Every agency will be able to relate to this. Getting started with a new client is always exciting, and there’s normally a period of time at the start where you need to immerse yourself in that client’s business, understand the industry sector they operate in, and get to grips with the target audience and their behaviour. A lot of research goes into this phase, to understand where you can add value.
But what happens when the industry you’re researching is completely new to you, and even more so, is one that moves at lightning speed? This is the challenge we were faced with when we first started working with esports company Gfinity. Esports was new to us as an agency, and we needed to ensure we not only integrated esports into our agency culture but became adept at esports marketing, so as to deliver valuable digital marketing insight that would help Gfinity and any future esports clients.
We had to respond quickly and effectively, making sure that we were in a position to not just assist our esports clients in their needs, but advance their position within the national and international esports community. In this article, we lay out the journey we’ve taken and the lessons we’ve learned along the way.
Like any major cultural movement, esports had already seeped into our consciousness by the time we started working with Gfinity. We’d heard of the major titles like Rocket League and CS:GO and many of us had had some experience playing them. So the first step was to understand exactly who in the company knew what about gaming and esports. We produced a survey to find out who in the company had experience in esports, and at what level. We turned that survey into an infographic, which is published on our blog.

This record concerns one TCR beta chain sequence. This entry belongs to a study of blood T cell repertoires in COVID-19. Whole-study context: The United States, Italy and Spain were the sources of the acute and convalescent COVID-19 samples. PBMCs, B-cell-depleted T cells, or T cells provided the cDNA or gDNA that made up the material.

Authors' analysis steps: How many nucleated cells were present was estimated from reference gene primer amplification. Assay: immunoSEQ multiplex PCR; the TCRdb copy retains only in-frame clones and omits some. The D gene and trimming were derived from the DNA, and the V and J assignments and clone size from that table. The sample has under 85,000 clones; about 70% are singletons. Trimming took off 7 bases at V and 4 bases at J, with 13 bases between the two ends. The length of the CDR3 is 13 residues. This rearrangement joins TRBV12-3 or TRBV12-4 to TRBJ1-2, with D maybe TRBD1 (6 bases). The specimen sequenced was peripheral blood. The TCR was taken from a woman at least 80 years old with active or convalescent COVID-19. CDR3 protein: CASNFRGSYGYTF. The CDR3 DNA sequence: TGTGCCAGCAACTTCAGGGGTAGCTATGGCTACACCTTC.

Understanding this meant that whenever there was a knowledge gap, we brought in the most knowledgeable staff to help educate anyone who was in need of information. We also put some time aside each Friday to enjoy a bit of downtime and play games on our company Xbox, allowing those who lacked knowledge to gain first-hand experience. Our esports journey was underway!
As well as using our collective internal understanding of the industry, we took the time to research the world of esports by reading, sharing and discussing every piece of research and content we could get our hands on. We read through resources like NewZoo, Mintel, Kantar, Esports News UK, Nielsen, Esports Insider and many many more, to understand what has been researched in the industry, what consumer behaviour looks like, what trends are emerging and therefore where we could add value.
Having done our initial research, we needed to make sure we could stay on top of trends and news. So we set up channels on our company Slack aimed at sharing esports news among the whole company. By doing this, and encouraging everyone to post whatever relevant esports news they came across, we were accomplishing two things. Firstly, we were ensuring that we were up to speed on the very latest esports news, opinion and analysis. Secondly, and perhaps more importantly, we were making everyone feel a part of the work. Even those not working directly on Gfinity or any esports clients have a chance to feel included and up to date on this exciting industry.